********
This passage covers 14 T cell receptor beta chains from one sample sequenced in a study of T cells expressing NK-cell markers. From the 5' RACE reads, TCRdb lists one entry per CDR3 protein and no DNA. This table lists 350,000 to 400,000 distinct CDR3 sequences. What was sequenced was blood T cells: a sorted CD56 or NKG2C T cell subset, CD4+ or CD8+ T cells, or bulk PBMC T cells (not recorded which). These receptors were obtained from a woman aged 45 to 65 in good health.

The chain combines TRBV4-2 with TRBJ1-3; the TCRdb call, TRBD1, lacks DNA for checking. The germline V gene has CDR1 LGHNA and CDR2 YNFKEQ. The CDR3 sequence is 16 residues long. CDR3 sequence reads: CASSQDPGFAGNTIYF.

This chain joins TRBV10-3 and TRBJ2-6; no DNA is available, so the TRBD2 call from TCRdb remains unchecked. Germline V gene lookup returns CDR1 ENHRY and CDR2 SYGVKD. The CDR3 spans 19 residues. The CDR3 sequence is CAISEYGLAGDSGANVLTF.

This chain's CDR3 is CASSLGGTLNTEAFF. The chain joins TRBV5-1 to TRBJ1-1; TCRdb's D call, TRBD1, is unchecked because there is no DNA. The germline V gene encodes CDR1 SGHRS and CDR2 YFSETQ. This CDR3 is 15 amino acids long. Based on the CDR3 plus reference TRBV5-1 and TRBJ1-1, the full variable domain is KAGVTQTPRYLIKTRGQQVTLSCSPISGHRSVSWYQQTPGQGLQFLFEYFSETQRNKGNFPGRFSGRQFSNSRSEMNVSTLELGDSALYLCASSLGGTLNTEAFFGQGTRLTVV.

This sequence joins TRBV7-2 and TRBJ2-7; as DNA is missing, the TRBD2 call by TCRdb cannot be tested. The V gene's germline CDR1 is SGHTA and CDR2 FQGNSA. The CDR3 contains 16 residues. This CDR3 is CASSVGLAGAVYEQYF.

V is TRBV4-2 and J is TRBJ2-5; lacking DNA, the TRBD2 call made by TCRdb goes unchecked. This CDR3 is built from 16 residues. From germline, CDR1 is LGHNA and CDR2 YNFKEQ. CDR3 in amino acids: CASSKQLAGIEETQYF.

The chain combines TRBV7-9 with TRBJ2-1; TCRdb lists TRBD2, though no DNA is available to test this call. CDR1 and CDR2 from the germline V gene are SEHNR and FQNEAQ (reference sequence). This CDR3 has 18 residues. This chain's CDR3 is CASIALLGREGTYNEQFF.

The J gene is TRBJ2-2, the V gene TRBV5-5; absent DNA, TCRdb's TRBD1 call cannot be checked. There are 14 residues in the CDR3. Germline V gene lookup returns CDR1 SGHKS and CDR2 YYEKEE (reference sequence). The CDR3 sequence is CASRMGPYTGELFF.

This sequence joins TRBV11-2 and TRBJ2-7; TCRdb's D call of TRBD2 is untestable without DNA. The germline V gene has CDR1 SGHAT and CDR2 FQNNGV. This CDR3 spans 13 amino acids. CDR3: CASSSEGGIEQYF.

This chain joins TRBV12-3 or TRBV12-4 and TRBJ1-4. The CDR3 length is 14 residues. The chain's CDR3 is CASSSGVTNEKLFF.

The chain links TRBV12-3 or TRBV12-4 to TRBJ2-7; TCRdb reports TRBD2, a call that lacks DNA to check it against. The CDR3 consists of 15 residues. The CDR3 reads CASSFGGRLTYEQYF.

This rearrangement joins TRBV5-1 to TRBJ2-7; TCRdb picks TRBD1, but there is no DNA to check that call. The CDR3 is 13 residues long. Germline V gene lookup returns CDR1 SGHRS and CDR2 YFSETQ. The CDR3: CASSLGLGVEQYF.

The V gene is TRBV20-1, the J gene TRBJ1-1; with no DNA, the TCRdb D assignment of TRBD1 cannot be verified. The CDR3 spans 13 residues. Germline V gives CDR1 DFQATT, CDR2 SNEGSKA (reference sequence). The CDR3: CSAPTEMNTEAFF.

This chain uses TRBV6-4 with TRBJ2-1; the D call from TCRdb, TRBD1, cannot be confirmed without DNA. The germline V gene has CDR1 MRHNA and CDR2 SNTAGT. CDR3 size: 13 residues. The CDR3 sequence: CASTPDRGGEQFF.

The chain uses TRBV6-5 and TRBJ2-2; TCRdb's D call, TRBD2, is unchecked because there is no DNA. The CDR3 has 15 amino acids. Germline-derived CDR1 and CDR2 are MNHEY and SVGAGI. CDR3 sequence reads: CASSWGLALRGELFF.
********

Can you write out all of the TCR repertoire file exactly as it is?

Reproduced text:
This passage covers 14 T cell receptor beta chains from one sample sequenced in a study of T cells expressing NK-cell markers. From the 5' RACE reads, TCRdb lists one entry per CDR3 protein and no DNA. This table lists 350,000 to 400,000 distinct CDR3 sequences. What was sequenced was blood T cells: a sorted CD56 or NKG2C T cell subset, CD4+ or CD8+ T cells, or bulk PBMC T cells (not recorded which). These receptors were obtained from a woman aged 45 to 65 in good health.

The chain combines TRBV4-2 with TRBJ1-3; the TCRdb call, TRBD1, lacks DNA for checking. The germline V gene has CDR1 LGHNA and CDR2 YNFKEQ. The CDR3 sequence is 16 residues long. CDR3 sequence reads: CASSQDPGFAGNTIYF.

This chain joins TRBV10-3 and TRBJ2-6; no DNA is available, so the TRBD2 call from TCRdb remains unchecked. Germline V gene lookup returns CDR1 ENHRY and CDR2 SYGVKD. The CDR3 spans 19 residues. The CDR3 sequence is CAISEYGLAGDSGANVLTF.

This chain's CDR3 is CASSLGGTLNTEAFF. The chain joins TRBV5-1 to TRBJ1-1; TCRdb's D call, TRBD1, is unchecked because there is no DNA. The germline V gene encodes CDR1 SGHRS and CDR2 YFSETQ. This CDR3 is 15 amino acids long. Based on the CDR3 plus reference TRBV5-1 and TRBJ1-1, the full variable domain is KAGVTQTPRYLIKTRGQQVTLSCSPISGHRSVSWYQQTPGQGLQFLFEYFSETQRNKGNFPGRFSGRQFSNSRSEMNVSTLELGDSALYLCASSLGGTLNTEAFFGQGTRLTVV.

This sequence joins TRBV7-2 and TRBJ2-7; as DNA is missing, the TRBD2 call by TCRdb cannot be tested. The V gene's germline CDR1 is SGHTA and CDR2 FQGNSA. The CDR3 contains 16 residues. This CDR3 is CASSVGLAGAVYEQYF.

V is TRBV4-2 and J is TRBJ2-5; lacking DNA, the TRBD2 call made by TCRdb goes unchecked. This CDR3 is built from 16 residues. From germline, CDR1 is LGHNA and CDR2 YNFKEQ. CDR3 in amino acids: CASSKQLAGIEETQYF.

The chain combines TRBV7-9 with TRBJ2-1; TCRdb lists TRBD2, though no DNA is available to test this call. CDR1 and CDR2 from the germline V gene are SEHNR and FQNEAQ (reference sequence). This CDR3 has 18 residues. This chain's CDR3 is CASIALLGREGTYNEQFF.

The J gene is TRBJ2-2, the V gene TRBV5-5; absent DNA, TCRdb's TRBD1 call cannot be checked. There are 14 residues in the CDR3. Germline V gene lookup returns CDR1 SGHKS and CDR2 YYEKEE (reference sequence). The CDR3 sequence is CASRMGPYTGELFF.

This sequence joins TRBV11-2 and TRBJ2-7; TCRdb's D call of TRBD2 is untestable without DNA. The germline V gene has CDR1 SGHAT and CDR2 FQNNGV. This CDR3 spans 13 amino acids. CDR3: CASSSEGGIEQYF.

This chain joins TRBV12-3 or TRBV12-4 and TRBJ1-4. The CDR3 length is 14 residues. The chain's CDR3 is CASSSGVTNEKLFF.

The chain links TRBV12-3 or TRBV12-4 to TRBJ2-7; TCRdb reports TRBD2, a call that lacks DNA to check it against. The CDR3 consists of 15 residues. The CDR3 reads CASSFGGRLTYEQYF.

This rearrangement joins TRBV5-1 to TRBJ2-7; TCRdb picks TRBD1, but there is no DNA to check that call. The CDR3 is 13 residues long. Germline V gene lookup returns CDR1 SGHRS and CDR2 YFSETQ. The CDR3: CASSLGLGVEQYF.

The V gene is TRBV20-1, the J gene TRBJ1-1; with no DNA, the TCRdb D assignment of TRBD1 cannot be verified. The CDR3 spans 13 residues. Germline V gives CDR1 DFQATT, CDR2 SNEGSKA (reference sequence). The CDR3: CSAPTEMNTEAFF.

This chain uses TRBV6-4 with TRBJ2-1; the D call from TCRdb, TRBD1, cannot be confirmed without DNA. The germline V gene has CDR1 MRHNA and CDR2 SNTAGT. CDR3 size: 13 residues. The CDR3 sequence: CASTPDRGGEQFF.

The chain uses TRBV6-5 and TRBJ2-2; TCRdb's D call, TRBD2, is unchecked because there is no DNA. The CDR3 has 15 amino acids. Germline-derived CDR1 and CDR2 are MNHEY and SVGAGI. CDR3 sequence reads: CASSWGLALRGELFF.